All Sections

Samsung Galaxy J5 Review: In Depth

The Good

  • Solid battery life
  • Strong display for the price
  • Decent cameras

The Bad

  • Old Android

Samsung Galaxy J5 Review: One of Samsung’s best budget mobiles, the Galaxy J5 is a fierce rival to the Motorola Moto G and a solid smartphone for just £150 SIM-free. Here’s what we think after using the Galaxy J5 as our full-time phone.

After the massive launch of its latest flagship phones, the Galaxy S7 and the Galaxy S7 Edge, Samsung has sneaked out a fair few cheaper mobiles with little to no fanfare. And that’s a damned shame, because they’ve all been very impressive. The 2016 remakes of the Galaxy A3 and Galaxy A5 are brilliant mid-rangers packing suprisingly premium features, while the Galaxy J5 is down at the budget end of the price scale.

You can bag the Galaxy J5 on the cheap from most UK networks, but is it a satisfying little blower? Here’s our full Galaxy J5 review.

Read next: How does the Galaxy J5 compare with the Moto G, Wileyfox Swift and LG X Screen?

Samsung Galaxy J5 Review: Design

Samsung hasn’t gone wild and crazy when it comes to the Galaxy J5’s design. Like the Galaxy A Range, this phone looks the spit of Samsung’s 2015 flagship phone, the Galaxy S6, with those distinctive curves and the physical home button planted directly beneath the screen. The only real difference is the matt plastic backing of the J5, which at least is less prone to smudging than the S6’s glass rear.

Look a little closer and you’ll notice that the J5’s back actually comes right off, revealing a removable battery and the card slots inside. That’s rare for Samsung’s mobile, which usually come fused into one solid piece. It’s also great news if you’re always on the move and prefer replacing your mobile’s battery to lugging around a separate battery pack.

At just 5-inches, which is positively diminutive compared to a lot of modern smartphones, the Galaxy J5 is quite easy to operate with just one hand. Stretching your thumb to the top of the screen to drag down the notifications bar is no real problem, while the curved edges and back make it a comfortable fit to your palm.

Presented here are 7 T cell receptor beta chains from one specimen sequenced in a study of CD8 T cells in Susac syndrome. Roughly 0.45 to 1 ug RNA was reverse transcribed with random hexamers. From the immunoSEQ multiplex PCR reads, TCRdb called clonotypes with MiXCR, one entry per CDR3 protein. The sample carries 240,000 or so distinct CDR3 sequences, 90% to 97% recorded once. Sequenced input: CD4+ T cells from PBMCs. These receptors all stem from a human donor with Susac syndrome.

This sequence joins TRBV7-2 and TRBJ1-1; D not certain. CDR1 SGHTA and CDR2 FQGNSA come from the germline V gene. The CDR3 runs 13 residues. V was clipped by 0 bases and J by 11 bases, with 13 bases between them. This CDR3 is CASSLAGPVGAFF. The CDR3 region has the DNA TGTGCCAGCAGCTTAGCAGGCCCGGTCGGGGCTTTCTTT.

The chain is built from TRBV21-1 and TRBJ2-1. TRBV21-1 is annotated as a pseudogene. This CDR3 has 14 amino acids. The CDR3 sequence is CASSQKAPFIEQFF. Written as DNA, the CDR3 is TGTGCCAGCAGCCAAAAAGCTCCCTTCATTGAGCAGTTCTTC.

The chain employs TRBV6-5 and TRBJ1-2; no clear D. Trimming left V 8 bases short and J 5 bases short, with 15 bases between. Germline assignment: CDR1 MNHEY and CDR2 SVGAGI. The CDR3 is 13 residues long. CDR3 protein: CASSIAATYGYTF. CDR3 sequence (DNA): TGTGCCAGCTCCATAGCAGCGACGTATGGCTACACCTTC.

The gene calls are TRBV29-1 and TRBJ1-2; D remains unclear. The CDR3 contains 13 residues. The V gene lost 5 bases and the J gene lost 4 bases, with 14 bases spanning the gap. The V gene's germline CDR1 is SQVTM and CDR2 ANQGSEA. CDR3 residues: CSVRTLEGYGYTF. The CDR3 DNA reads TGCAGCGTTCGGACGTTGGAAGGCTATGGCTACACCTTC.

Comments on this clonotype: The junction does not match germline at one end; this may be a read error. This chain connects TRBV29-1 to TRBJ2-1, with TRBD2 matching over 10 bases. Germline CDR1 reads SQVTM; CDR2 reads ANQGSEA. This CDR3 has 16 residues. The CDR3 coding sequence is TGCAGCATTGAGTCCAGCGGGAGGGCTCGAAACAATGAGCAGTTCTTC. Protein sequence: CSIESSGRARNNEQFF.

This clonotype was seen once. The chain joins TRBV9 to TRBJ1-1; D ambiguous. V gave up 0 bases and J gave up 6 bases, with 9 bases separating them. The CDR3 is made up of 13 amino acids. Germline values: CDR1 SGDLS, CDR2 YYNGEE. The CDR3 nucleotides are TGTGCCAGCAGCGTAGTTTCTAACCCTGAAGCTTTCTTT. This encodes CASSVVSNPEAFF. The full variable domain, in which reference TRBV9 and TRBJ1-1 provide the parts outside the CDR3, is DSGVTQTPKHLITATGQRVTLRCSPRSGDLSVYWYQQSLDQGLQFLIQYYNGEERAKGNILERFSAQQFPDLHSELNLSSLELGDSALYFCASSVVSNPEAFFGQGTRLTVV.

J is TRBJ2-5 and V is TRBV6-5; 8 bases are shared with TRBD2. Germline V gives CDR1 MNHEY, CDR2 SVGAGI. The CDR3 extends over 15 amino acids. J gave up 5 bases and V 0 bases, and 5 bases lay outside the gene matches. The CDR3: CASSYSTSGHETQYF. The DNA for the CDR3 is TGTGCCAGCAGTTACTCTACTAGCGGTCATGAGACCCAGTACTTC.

You don’t get the water resistance of the Moto G, but the Galaxy J5 does feel quite solid and will happily survive a drop onto a carpeted floor from a distance. We reckon it’d be sturdy enough to handle the odd concrete interaction too, although we didn’t test this with our (only) review model.

Check out our Galaxy J5 unboxing and hands-on review for a closer look

Samsung Galaxy J5 Review: Screen and media

If you’re used to Samsung’s more vibrant panels, found on handsets like the Galaxy S7 and A5, then the Galaxy J5’s Super AMOLED screen might seem rather subdued in comparison. However, although colours don’t explode off the display in quite the same manner, this is still a solidly built panel that competes with the very best budget screens out there.

At 5-inches in size, the J5’s screen is spacious enough for comfortable typing, web browsing and the rest, while viewing angles are reassuringly wide. The 720p HD resolution ensures that your photos, movies and everything else look sharp and pretty too.

In fact, this is one of the best budget displays we’ve seen in recent times, easily going toe-to-toe with the Moto G’s excellent 720p panel.

Samsung Galaxy J5 Review: Features and OS

Android Lollipop (5.1.1) is the OS of Samsung’s choosing, which means you miss out on some of the latest Android Marshmallow features (such as total control over your app permissions). Still, the good news is that Samsung’s own TouchWiz overlay, which changes the look and feel of Android to make the Galaxy J5 stand out from rivals, is a lot more user friendly than it used to be.